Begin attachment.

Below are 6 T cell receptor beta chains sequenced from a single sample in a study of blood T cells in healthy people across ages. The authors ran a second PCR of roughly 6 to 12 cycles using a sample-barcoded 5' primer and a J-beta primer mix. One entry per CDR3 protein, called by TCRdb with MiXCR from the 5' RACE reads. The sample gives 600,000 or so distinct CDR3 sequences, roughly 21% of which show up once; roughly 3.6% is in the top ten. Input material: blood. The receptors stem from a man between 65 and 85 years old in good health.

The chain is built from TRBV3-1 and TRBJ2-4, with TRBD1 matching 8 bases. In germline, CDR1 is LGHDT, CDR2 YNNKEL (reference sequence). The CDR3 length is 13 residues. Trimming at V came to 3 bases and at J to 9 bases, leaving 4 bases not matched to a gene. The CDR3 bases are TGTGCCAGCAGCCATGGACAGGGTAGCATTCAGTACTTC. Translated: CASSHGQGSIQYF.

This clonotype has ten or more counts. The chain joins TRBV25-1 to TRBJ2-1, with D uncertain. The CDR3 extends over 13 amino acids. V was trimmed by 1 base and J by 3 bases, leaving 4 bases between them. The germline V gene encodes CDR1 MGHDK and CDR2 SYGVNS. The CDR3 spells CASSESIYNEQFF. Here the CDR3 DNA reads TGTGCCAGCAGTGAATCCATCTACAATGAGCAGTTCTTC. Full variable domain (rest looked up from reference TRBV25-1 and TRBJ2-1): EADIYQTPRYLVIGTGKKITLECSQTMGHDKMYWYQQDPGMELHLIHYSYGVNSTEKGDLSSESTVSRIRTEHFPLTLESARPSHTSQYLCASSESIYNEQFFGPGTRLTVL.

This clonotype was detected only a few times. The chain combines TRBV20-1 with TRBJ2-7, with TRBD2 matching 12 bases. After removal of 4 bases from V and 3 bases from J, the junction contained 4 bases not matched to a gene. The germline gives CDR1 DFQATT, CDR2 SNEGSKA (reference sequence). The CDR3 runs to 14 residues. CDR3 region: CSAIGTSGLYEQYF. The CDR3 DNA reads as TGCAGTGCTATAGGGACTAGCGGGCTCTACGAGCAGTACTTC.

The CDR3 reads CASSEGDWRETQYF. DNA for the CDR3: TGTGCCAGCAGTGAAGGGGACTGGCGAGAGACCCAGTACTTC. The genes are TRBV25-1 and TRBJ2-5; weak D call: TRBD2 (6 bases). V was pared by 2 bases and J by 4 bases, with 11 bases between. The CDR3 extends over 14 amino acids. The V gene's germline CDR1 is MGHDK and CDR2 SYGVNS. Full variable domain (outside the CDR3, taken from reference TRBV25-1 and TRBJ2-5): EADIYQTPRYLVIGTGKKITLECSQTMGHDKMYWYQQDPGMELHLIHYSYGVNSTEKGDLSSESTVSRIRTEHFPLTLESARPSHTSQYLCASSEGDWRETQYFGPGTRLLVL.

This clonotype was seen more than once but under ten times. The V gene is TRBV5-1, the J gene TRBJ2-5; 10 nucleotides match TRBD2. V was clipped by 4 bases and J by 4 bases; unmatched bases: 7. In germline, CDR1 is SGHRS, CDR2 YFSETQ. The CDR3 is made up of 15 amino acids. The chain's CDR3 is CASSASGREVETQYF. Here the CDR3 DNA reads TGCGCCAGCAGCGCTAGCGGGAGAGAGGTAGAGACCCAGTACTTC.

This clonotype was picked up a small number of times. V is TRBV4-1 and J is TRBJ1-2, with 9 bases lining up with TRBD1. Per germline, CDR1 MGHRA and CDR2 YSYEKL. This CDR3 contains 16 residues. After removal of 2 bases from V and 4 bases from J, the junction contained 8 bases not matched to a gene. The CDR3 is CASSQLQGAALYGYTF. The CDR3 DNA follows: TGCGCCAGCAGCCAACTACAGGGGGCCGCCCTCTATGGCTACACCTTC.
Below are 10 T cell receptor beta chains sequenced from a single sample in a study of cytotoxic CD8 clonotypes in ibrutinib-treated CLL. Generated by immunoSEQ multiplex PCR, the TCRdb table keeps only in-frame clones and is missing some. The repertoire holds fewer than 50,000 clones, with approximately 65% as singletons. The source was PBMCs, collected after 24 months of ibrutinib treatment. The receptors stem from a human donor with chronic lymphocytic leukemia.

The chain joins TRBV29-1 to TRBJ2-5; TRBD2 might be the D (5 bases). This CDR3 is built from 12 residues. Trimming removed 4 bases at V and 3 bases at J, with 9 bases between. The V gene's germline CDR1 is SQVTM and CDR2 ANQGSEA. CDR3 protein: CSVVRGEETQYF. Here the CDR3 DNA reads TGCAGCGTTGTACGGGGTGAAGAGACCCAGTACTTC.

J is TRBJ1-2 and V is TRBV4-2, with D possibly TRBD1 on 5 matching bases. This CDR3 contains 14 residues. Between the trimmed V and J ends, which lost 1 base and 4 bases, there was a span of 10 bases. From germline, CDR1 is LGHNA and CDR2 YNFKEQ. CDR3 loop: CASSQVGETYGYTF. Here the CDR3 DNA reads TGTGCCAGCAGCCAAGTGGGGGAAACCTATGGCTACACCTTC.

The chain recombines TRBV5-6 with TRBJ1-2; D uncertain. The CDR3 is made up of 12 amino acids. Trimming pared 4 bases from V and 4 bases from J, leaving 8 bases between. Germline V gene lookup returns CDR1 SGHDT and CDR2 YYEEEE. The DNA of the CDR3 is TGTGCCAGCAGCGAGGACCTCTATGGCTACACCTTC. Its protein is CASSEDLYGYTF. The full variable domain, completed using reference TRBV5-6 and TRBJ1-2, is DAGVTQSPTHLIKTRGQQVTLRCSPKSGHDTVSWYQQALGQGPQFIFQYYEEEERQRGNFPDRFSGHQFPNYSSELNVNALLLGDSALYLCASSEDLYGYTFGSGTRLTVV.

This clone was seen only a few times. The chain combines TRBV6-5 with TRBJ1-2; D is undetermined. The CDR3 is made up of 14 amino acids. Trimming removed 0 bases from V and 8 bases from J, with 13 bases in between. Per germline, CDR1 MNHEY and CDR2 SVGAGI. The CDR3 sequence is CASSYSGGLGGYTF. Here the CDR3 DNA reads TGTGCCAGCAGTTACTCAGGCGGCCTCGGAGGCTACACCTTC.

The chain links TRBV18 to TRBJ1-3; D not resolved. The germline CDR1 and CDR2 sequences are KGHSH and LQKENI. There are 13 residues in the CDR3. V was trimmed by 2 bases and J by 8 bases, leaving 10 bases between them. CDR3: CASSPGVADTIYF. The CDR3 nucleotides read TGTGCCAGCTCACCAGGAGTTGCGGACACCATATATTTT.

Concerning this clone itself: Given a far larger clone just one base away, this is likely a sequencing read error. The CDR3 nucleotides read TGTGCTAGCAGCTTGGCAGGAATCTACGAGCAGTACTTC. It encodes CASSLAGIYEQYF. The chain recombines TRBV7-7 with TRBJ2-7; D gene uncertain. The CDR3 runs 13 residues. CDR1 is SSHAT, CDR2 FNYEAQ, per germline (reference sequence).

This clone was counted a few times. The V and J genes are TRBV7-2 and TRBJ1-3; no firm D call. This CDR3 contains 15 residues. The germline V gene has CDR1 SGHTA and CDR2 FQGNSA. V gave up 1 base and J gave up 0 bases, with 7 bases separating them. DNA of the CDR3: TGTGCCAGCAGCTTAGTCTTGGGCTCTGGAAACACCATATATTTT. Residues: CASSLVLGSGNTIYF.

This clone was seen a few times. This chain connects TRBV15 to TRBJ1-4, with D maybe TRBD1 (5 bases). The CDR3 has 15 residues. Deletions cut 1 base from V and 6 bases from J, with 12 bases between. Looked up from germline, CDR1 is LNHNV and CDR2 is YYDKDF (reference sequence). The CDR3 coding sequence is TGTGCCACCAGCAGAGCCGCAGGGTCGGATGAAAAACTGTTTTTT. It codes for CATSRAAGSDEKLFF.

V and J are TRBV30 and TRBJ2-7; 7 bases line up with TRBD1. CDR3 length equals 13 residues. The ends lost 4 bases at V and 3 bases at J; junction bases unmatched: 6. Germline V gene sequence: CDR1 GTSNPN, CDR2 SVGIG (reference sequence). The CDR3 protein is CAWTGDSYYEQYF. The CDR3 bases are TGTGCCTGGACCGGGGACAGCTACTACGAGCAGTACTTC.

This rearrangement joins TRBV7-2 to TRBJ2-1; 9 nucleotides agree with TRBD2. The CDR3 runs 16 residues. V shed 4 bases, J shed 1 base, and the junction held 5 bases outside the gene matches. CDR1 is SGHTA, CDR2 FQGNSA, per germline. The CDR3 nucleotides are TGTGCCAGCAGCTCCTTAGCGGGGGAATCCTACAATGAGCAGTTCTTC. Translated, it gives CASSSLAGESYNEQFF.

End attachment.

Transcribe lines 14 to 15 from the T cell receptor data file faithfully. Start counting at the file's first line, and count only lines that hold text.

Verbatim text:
Concerning this clone itself: Given a far larger clone just one base away, this is likely a sequencing read error. The CDR3 nucleotides read TGTGCTAGCAGCTTGGCAGGAATCTACGAGCAGTACTTC. It encodes CASSLAGIYEQYF. The chain recombines TRBV7-7 with TRBJ2-7; D gene uncertain. The CDR3 runs 13 residues. CDR1 is SSHAT, CDR2 FNYEAQ, per germline (reference sequence).

This clone was counted a few times. The V and J genes are TRBV7-2 and TRBJ1-3; no firm D call. This CDR3 contains 15 residues. The germline V gene has CDR1 SGHTA and CDR2 FQGNSA. V gave up 1 base and J gave up 0 bases, with 7 bases separating them. DNA of the CDR3: TGTGCCAGCAGCTTAGTCTTGGGCTCTGGAAACACCATATATTTT. Residues: CASSLVLGSGNTIYF.